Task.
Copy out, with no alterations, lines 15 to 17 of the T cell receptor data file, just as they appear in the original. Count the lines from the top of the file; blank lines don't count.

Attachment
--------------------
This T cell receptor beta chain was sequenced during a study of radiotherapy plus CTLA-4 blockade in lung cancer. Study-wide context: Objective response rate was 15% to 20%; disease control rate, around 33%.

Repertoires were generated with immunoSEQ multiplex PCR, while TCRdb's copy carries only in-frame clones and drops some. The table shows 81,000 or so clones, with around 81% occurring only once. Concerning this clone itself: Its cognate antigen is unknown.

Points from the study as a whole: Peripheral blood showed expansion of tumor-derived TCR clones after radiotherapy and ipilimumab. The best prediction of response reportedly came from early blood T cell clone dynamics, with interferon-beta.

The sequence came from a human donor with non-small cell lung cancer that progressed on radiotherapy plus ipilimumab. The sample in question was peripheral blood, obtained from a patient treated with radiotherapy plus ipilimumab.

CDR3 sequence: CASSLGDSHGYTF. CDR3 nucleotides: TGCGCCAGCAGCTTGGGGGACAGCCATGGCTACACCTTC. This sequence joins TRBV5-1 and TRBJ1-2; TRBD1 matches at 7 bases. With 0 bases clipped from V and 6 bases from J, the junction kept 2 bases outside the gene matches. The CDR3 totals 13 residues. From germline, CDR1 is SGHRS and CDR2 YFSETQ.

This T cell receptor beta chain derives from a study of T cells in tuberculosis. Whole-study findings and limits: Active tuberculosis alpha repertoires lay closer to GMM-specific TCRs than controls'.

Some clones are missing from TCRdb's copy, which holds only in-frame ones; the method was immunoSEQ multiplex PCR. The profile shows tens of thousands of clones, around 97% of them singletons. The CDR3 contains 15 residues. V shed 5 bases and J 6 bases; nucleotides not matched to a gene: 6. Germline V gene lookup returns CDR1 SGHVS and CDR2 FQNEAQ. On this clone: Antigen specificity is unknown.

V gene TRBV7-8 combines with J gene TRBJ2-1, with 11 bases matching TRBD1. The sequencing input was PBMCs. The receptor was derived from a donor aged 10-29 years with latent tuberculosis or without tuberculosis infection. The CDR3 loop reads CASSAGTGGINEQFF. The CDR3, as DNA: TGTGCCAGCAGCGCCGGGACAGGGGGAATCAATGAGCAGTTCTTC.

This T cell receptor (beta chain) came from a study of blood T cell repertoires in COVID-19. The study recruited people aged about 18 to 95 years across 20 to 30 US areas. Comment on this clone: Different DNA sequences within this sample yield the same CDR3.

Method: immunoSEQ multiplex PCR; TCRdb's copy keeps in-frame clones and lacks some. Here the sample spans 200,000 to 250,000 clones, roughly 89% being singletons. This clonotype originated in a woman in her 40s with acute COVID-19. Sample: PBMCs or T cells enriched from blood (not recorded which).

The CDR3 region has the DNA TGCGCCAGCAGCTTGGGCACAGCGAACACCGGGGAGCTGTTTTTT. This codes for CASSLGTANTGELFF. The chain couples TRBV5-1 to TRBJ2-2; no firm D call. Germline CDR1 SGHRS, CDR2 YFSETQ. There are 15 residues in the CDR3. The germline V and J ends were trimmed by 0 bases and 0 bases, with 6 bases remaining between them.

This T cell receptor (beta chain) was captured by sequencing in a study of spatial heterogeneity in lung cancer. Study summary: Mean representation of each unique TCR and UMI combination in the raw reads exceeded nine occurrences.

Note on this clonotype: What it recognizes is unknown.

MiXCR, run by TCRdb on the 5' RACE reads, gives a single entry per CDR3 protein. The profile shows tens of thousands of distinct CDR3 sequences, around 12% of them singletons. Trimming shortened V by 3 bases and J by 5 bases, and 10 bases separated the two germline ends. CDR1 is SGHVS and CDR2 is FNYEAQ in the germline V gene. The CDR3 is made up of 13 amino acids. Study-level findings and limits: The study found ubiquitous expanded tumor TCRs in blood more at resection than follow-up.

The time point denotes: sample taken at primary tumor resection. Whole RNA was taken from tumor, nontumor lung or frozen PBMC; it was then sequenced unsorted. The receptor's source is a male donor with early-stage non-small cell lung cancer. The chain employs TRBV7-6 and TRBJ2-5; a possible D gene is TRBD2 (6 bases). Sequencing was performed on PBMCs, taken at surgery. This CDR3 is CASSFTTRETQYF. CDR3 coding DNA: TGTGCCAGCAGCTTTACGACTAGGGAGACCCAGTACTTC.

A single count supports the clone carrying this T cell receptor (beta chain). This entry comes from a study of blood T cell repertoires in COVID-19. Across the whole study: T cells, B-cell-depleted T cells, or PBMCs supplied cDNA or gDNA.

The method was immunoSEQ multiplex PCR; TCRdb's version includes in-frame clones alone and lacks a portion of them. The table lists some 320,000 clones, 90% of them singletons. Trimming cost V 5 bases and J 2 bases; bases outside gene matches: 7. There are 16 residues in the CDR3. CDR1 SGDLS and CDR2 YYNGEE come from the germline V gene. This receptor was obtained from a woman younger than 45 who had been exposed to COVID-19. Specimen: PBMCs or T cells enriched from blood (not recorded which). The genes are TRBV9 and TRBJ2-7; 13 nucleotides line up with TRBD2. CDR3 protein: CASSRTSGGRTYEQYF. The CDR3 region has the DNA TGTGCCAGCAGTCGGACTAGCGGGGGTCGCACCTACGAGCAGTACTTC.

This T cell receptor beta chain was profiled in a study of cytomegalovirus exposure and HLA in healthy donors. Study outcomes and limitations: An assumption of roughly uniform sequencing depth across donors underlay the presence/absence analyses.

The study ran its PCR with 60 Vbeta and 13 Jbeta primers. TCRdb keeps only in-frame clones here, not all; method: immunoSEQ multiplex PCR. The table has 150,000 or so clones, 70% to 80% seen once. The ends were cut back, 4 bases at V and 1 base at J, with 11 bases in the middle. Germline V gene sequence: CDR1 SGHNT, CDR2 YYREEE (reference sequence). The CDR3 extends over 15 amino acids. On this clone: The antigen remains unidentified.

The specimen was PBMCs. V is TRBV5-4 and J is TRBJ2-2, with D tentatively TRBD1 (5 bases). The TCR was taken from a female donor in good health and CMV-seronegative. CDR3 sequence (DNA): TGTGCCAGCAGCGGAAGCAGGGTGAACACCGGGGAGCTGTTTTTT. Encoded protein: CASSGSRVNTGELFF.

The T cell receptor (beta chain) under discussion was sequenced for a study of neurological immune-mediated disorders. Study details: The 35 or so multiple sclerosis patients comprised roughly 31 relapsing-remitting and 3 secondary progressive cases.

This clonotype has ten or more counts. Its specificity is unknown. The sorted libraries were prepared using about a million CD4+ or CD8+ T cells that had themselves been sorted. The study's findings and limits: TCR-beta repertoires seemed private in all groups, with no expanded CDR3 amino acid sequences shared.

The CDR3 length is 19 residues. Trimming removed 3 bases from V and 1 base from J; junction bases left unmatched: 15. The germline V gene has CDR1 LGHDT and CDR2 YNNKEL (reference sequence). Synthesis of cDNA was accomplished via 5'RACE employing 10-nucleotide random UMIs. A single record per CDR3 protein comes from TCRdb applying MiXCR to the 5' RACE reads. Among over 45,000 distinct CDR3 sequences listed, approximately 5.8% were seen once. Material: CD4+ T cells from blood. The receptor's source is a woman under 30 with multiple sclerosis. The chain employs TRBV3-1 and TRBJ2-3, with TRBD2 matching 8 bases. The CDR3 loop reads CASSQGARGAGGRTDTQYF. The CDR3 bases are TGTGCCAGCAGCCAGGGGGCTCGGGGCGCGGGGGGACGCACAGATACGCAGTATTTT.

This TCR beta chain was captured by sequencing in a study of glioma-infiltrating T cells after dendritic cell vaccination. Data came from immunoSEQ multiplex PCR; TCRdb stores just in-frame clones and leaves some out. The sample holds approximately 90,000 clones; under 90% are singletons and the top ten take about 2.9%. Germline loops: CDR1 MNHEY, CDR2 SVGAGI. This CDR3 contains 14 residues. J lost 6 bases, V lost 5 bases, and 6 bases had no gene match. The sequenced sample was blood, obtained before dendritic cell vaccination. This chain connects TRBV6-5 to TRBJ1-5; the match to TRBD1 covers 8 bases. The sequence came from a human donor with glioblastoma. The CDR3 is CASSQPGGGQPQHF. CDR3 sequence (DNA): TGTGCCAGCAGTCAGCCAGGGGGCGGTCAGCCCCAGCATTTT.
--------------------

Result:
The time point denotes: sample taken at primary tumor resection. Whole RNA was taken from tumor, nontumor lung or frozen PBMC; it was then sequenced unsorted. The receptor's source is a male donor with early-stage non-small cell lung cancer. The chain employs TRBV7-6 and TRBJ2-5; a possible D gene is TRBD2 (6 bases). Sequencing was performed on PBMCs, taken at surgery. This CDR3 is CASSFTTRETQYF. CDR3 coding DNA: TGTGCCAGCAGCTTTACGACTAGGGAGACCCAGTACTTC.

A single count supports the clone carrying this T cell receptor (beta chain). This entry comes from a study of blood T cell repertoires in COVID-19. Across the whole study: T cells, B-cell-depleted T cells, or PBMCs supplied cDNA or gDNA.

The method was immunoSEQ multiplex PCR; TCRdb's version includes in-frame clones alone and lacks a portion of them. The table lists some 320,000 clones, 90% of them singletons. Trimming cost V 5 bases and J 2 bases; bases outside gene matches: 7. There are 16 residues in the CDR3. CDR1 SGDLS and CDR2 YYNGEE come from the germline V gene. This receptor was obtained from a woman younger than 45 who had been exposed to COVID-19. Specimen: PBMCs or T cells enriched from blood (not recorded which). The genes are TRBV9 and TRBJ2-7; 13 nucleotides line up with TRBD2. CDR3 protein: CASSRTSGGRTYEQYF. The CDR3 region has the DNA TGTGCCAGCAGTCGGACTAGCGGGGGTCGCACCTACGAGCAGTACTTC.